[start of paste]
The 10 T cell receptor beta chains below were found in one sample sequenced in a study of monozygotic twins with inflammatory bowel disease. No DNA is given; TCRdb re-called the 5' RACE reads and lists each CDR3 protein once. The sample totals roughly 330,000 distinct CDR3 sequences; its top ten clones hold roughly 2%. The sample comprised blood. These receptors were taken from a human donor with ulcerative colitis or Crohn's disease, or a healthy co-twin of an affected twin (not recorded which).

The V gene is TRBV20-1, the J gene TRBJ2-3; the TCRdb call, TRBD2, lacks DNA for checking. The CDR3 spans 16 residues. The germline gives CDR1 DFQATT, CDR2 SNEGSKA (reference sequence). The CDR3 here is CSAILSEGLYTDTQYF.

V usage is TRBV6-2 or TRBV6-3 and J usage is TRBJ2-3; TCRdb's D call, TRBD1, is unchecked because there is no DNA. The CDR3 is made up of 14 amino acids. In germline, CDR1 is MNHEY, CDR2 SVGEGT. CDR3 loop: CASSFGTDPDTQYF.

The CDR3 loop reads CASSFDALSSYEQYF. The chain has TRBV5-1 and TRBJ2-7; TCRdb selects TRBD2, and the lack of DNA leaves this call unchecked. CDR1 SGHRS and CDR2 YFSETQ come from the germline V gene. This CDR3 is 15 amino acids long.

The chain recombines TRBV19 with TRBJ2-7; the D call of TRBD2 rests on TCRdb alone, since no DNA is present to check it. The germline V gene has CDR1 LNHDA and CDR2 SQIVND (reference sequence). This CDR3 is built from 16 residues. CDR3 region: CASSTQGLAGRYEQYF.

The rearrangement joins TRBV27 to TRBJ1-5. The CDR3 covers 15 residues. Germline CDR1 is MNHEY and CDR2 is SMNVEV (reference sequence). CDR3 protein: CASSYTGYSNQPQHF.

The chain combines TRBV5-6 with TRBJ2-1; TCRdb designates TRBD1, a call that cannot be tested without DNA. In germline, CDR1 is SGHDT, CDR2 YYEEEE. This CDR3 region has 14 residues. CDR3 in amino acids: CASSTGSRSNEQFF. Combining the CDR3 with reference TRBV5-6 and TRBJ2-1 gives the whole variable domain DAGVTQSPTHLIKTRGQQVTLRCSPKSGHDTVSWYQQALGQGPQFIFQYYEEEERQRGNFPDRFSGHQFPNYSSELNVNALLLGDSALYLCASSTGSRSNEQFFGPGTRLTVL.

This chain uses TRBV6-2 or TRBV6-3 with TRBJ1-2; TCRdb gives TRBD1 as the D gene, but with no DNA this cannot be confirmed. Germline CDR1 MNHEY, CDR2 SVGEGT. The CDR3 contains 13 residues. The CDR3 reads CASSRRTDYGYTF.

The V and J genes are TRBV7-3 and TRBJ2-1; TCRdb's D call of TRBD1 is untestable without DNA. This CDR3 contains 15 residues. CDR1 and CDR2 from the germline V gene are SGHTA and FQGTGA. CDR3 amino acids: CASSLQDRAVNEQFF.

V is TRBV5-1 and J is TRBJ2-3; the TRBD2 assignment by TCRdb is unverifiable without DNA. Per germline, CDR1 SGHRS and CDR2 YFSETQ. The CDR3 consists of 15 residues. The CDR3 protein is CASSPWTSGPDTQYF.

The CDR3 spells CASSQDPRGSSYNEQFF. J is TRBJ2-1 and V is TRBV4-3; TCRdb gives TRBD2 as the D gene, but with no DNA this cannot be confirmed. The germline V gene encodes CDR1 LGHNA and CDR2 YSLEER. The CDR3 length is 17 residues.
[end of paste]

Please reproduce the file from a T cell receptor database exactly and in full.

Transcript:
The 10 T cell receptor beta chains below were found in one sample sequenced in a study of monozygotic twins with inflammatory bowel disease. No DNA is given; TCRdb re-called the 5' RACE reads and lists each CDR3 protein once. The sample totals roughly 330,000 distinct CDR3 sequences; its top ten clones hold roughly 2%. The sample comprised blood. These receptors were taken from a human donor with ulcerative colitis or Crohn's disease, or a healthy co-twin of an affected twin (not recorded which).

The V gene is TRBV20-1, the J gene TRBJ2-3; the TCRdb call, TRBD2, lacks DNA for checking. The CDR3 spans 16 residues. The germline gives CDR1 DFQATT, CDR2 SNEGSKA (reference sequence). The CDR3 here is CSAILSEGLYTDTQYF.

V usage is TRBV6-2 or TRBV6-3 and J usage is TRBJ2-3; TCRdb's D call, TRBD1, is unchecked because there is no DNA. The CDR3 is made up of 14 amino acids. In germline, CDR1 is MNHEY, CDR2 SVGEGT. CDR3 loop: CASSFGTDPDTQYF.

The CDR3 loop reads CASSFDALSSYEQYF. The chain has TRBV5-1 and TRBJ2-7; TCRdb selects TRBD2, and the lack of DNA leaves this call unchecked. CDR1 SGHRS and CDR2 YFSETQ come from the germline V gene. This CDR3 is 15 amino acids long.

The chain recombines TRBV19 with TRBJ2-7; the D call of TRBD2 rests on TCRdb alone, since no DNA is present to check it. The germline V gene has CDR1 LNHDA and CDR2 SQIVND (reference sequence). This CDR3 is built from 16 residues. CDR3 region: CASSTQGLAGRYEQYF.

The rearrangement joins TRBV27 to TRBJ1-5. The CDR3 covers 15 residues. Germline CDR1 is MNHEY and CDR2 is SMNVEV (reference sequence). CDR3 protein: CASSYTGYSNQPQHF.

The chain combines TRBV5-6 with TRBJ2-1; TCRdb designates TRBD1, a call that cannot be tested without DNA. In germline, CDR1 is SGHDT, CDR2 YYEEEE. This CDR3 region has 14 residues. CDR3 in amino acids: CASSTGSRSNEQFF. Combining the CDR3 with reference TRBV5-6 and TRBJ2-1 gives the whole variable domain DAGVTQSPTHLIKTRGQQVTLRCSPKSGHDTVSWYQQALGQGPQFIFQYYEEEERQRGNFPDRFSGHQFPNYSSELNVNALLLGDSALYLCASSTGSRSNEQFFGPGTRLTVL.

This chain uses TRBV6-2 or TRBV6-3 with TRBJ1-2; TCRdb gives TRBD1 as the D gene, but with no DNA this cannot be confirmed. Germline CDR1 MNHEY, CDR2 SVGEGT. The CDR3 contains 13 residues. The CDR3 reads CASSRRTDYGYTF.

The V and J genes are TRBV7-3 and TRBJ2-1; TCRdb's D call of TRBD1 is untestable without DNA. This CDR3 contains 15 residues. CDR1 and CDR2 from the germline V gene are SGHTA and FQGTGA. CDR3 amino acids: CASSLQDRAVNEQFF.

V is TRBV5-1 and J is TRBJ2-3; the TRBD2 assignment by TCRdb is unverifiable without DNA. Per germline, CDR1 SGHRS and CDR2 YFSETQ. The CDR3 consists of 15 residues. The CDR3 protein is CASSPWTSGPDTQYF.

The CDR3 spells CASSQDPRGSSYNEQFF. J is TRBJ2-1 and V is TRBV4-3; TCRdb gives TRBD2 as the D gene, but with no DNA this cannot be confirmed. The germline V gene encodes CDR1 LGHNA and CDR2 YSLEER. The CDR3 length is 17 residues.